Cronin is retrospective in its application. (See Henderson v. Harnischfeger Corp. (1974) 12 Cal.3d 663, 669-670, 117 Cal.Rptr. 1, 527 P.2d 353; Mark v. Pacific Gas & Electric Co. (1972) 7 Cal.3d 170, 178-179, 101 Cal.Rptr. 908, 496 P.2d 1276; Beard v. Atchison, Topeka & Santa Fe Ry. Co. (1970) 4 Cal.App.3d 129, 135, 84 Cal.Rptr. 449.) Nevertheless, plaintiffs may not now successfully urge the adventitious intervention of Cronin if they themselves requested an instruction defective in substantially similar respects to that of which they now complain. (Henderson v. Harnischfeger Corp., supra, 12 Cal.3d at p. 670, 117 Cal.Rptr. 1, 527 P.2d 353; 6 Witkin, Cal. Procedure (2d ed. 1971) Appeal, s 267, pp. 4257-4258.) In fact, the plaintiffs did request and the trial court gave no less than five instructions in which the “unreasonably dangerous” formulation appeared. In addition, ten such instructions requested by plaintiffs were either withdrawn or rejected by the trial court.

Plaintiffs claim the invited error doctrine is rendered inapplicable by purported burden of proof distinctions as to the “unreasonably dangerous” element between their offered instructions and the one of which they complain. An examination of the instructions refutes this contention. For example, in plaintiffs' proffered instruction on the constituents of strict liability the element of product defect is elaborated in terms of its unreasonably dangerous character. Similarly, a causation instruction offered by plaintiffs identifies the unreasonably dangerous condition of a product as a possible concurring cause. (See Henderson v. Harnischfeger Corp., supra, 12 Cal.3d at p. 670, 117 Cal.Rptr. 1, 527 P.2d 353; compare with Luque v. McLean (1972) 8 Cal.3d 136, 104 Cal.Rptr. 443, 501 P.2d 1163.) Both of these instructions were given. The burden of proving product defect and proximate cause is of course upon the plaintiffs.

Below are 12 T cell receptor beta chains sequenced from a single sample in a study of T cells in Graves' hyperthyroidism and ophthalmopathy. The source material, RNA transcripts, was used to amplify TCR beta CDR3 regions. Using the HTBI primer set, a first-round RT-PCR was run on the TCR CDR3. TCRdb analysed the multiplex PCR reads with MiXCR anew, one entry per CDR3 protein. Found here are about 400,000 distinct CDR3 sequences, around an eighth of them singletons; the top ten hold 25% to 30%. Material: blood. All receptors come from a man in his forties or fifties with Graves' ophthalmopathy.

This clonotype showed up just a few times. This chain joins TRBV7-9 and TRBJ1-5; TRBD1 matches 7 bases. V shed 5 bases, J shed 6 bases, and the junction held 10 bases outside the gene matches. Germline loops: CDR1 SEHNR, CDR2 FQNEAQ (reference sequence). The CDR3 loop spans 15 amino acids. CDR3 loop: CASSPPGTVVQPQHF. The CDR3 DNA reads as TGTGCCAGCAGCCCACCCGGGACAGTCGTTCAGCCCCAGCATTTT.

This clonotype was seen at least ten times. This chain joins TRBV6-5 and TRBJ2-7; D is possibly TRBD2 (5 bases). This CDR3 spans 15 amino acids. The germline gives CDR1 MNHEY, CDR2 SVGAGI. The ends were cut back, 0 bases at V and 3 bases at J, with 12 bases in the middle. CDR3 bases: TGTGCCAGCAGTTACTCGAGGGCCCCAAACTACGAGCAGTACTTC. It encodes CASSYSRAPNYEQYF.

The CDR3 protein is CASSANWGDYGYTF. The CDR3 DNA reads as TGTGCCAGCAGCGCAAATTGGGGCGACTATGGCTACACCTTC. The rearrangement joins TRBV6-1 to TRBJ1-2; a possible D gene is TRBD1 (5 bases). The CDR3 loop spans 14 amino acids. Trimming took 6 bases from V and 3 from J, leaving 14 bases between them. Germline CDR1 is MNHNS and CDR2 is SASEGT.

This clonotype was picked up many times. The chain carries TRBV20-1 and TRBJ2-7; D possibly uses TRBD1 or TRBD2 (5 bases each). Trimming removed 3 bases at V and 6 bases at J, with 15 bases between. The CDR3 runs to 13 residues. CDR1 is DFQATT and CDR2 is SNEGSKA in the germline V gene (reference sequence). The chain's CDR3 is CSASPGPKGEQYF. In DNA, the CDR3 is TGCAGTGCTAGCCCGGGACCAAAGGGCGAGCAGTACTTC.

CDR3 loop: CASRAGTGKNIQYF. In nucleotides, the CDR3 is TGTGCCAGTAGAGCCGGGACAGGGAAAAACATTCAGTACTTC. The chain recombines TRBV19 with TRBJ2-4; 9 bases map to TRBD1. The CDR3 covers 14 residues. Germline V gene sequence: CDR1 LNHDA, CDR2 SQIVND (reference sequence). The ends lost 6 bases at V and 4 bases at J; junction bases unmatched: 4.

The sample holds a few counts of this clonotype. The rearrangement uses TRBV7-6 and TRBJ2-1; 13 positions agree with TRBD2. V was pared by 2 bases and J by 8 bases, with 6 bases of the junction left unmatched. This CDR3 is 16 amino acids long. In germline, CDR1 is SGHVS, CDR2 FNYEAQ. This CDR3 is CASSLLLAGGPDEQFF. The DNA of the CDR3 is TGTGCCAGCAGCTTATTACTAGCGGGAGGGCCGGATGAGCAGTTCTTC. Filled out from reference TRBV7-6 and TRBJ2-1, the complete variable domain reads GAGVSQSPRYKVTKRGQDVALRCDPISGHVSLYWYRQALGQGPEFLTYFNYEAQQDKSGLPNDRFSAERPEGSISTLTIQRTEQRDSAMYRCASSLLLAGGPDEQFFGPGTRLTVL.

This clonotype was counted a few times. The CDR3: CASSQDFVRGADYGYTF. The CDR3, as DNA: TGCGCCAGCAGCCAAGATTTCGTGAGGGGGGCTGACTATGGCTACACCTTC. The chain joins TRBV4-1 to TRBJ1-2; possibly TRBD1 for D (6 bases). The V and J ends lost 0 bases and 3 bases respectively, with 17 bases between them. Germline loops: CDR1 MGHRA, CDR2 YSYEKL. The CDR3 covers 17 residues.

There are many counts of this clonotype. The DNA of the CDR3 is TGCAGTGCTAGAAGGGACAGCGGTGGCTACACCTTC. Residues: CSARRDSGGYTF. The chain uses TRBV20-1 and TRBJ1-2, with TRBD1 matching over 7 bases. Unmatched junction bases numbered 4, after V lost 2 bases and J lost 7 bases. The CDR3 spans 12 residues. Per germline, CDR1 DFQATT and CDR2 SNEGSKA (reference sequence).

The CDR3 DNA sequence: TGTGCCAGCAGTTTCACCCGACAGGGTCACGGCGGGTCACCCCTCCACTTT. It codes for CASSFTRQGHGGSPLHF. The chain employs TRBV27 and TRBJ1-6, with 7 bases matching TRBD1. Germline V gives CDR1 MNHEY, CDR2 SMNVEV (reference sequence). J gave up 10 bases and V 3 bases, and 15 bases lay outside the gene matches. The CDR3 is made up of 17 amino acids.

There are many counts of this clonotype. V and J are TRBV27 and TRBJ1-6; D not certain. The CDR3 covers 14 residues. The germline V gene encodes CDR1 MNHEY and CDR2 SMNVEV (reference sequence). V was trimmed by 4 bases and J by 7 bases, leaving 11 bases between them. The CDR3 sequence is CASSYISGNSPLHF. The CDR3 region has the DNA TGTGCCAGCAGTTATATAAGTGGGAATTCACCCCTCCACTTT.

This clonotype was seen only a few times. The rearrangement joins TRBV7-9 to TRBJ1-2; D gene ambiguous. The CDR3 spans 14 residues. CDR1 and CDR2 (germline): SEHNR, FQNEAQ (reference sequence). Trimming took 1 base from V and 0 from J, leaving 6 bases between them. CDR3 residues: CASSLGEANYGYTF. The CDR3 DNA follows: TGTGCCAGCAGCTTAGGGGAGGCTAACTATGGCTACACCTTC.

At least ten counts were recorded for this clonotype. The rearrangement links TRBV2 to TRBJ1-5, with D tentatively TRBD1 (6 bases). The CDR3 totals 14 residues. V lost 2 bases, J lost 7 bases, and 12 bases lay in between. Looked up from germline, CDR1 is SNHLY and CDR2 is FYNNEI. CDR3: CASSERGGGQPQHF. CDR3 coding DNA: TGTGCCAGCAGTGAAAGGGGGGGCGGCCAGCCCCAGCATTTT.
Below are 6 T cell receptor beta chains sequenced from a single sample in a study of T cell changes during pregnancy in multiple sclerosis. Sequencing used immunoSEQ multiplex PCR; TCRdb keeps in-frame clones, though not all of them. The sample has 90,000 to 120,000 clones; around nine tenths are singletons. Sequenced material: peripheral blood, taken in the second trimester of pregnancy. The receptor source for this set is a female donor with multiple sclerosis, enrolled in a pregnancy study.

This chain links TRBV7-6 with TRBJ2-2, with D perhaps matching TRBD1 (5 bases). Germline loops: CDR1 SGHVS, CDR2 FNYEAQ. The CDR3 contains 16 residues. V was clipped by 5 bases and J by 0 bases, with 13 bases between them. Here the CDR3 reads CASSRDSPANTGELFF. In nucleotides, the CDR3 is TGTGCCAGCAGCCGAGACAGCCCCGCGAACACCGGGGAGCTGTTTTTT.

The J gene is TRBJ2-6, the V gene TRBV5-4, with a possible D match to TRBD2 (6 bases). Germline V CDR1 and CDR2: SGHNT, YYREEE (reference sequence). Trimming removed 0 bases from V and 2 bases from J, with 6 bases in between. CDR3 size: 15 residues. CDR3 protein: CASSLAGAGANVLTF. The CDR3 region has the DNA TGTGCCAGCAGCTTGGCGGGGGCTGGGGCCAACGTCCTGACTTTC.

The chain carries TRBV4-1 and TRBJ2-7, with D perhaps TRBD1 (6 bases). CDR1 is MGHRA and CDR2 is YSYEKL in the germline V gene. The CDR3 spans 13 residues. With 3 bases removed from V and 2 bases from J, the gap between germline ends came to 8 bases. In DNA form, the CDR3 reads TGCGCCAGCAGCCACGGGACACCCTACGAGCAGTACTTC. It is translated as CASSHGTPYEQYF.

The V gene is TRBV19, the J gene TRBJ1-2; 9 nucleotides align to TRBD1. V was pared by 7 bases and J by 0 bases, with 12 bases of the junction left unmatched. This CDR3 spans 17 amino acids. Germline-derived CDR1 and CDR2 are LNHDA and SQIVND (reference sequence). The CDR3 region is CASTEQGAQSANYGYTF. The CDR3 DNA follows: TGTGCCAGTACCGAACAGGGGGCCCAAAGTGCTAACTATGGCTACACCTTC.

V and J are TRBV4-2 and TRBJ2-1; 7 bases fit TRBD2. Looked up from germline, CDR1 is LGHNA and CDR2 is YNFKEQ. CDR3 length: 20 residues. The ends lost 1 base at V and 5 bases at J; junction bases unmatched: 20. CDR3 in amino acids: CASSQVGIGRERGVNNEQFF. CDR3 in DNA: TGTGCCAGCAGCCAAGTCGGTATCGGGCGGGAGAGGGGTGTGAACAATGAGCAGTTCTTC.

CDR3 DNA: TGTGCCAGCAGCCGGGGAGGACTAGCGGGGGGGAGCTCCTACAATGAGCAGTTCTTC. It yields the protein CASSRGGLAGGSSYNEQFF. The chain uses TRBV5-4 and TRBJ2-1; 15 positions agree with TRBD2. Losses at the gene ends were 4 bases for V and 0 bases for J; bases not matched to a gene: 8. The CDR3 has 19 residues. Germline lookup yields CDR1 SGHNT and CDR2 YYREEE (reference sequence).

Accordingly, we shall affirm the judgment in favor of defendant Clark Equipment Company. This disposition makes it unnecessary for us to consider Clark's cross-appeal from the order dismissing its cross-complaint against Dubach and Employers.


There remains the matter of the trial court's distribution of the settlement proceeds paid by defendant State. The settlement, in the amount of $15,000, was effected on the eve of trial. At plaintiffs' request, the court deferred determination of how the settlement proceeds should be distributed until the conclusion of the trial.

Employers had filed a complaint in intervention against Clark (Lab.Code, s 3853) seeking reimbursement for workers' compensation benefits paid to plaintiffs on account of Correll's death. The benefits paid exceeded $15,000, the amount of the settlement with State. The complaint in intervention was tried together with the main action. Employers does not appeal from the adverse judgment in favor of Clark. However, following entry of judgment, Employers moved for an order distributing to it in satisfaction of its claim of lien the full amount of the $15,000 settlement proceeds free of plaintiffs' claim for expenses of litigation, costs and attorney's fees. The motion was granted.